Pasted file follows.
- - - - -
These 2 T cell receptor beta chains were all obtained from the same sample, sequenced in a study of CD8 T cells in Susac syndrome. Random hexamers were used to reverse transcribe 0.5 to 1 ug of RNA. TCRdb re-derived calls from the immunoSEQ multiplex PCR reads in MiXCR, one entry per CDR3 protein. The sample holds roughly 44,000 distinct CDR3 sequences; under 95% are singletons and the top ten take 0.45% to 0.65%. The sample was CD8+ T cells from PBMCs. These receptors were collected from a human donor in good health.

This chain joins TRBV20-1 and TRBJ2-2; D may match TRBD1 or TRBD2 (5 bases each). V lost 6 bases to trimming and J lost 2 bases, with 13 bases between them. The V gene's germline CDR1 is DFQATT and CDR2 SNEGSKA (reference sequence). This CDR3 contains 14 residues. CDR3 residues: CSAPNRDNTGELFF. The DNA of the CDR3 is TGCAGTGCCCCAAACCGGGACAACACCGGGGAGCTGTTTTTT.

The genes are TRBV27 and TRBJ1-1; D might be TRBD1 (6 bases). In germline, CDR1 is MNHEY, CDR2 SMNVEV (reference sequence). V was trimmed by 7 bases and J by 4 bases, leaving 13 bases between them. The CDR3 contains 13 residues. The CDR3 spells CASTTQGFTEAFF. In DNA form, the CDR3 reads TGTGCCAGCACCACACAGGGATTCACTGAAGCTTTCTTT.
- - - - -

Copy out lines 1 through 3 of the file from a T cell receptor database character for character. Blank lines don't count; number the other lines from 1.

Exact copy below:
These 2 T cell receptor beta chains were all obtained from the same sample, sequenced in a study of CD8 T cells in Susac syndrome. Random hexamers were used to reverse transcribe 0.5 to 1 ug of RNA. TCRdb re-derived calls from the immunoSEQ multiplex PCR reads in MiXCR, one entry per CDR3 protein. The sample holds roughly 44,000 distinct CDR3 sequences; under 95% are singletons and the top ten take 0.45% to 0.65%. The sample was CD8+ T cells from PBMCs. These receptors were collected from a human donor in good health.

This chain joins TRBV20-1 and TRBJ2-2; D may match TRBD1 or TRBD2 (5 bases each). V lost 6 bases to trimming and J lost 2 bases, with 13 bases between them. The V gene's germline CDR1 is DFQATT and CDR2 SNEGSKA (reference sequence). This CDR3 contains 14 residues. CDR3 residues: CSAPNRDNTGELFF. The DNA of the CDR3 is TGCAGTGCCCCAAACCGGGACAACACCGGGGAGCTGTTTTTT.

The genes are TRBV27 and TRBJ1-1; D might be TRBD1 (6 bases). In germline, CDR1 is MNHEY, CDR2 SMNVEV (reference sequence). V was trimmed by 7 bases and J by 4 bases, leaving 13 bases between them. The CDR3 contains 13 residues. The CDR3 spells CASTTQGFTEAFF. In DNA form, the CDR3 reads TGTGCCAGCACCACACAGGGATTCACTGAAGCTTTCTTT.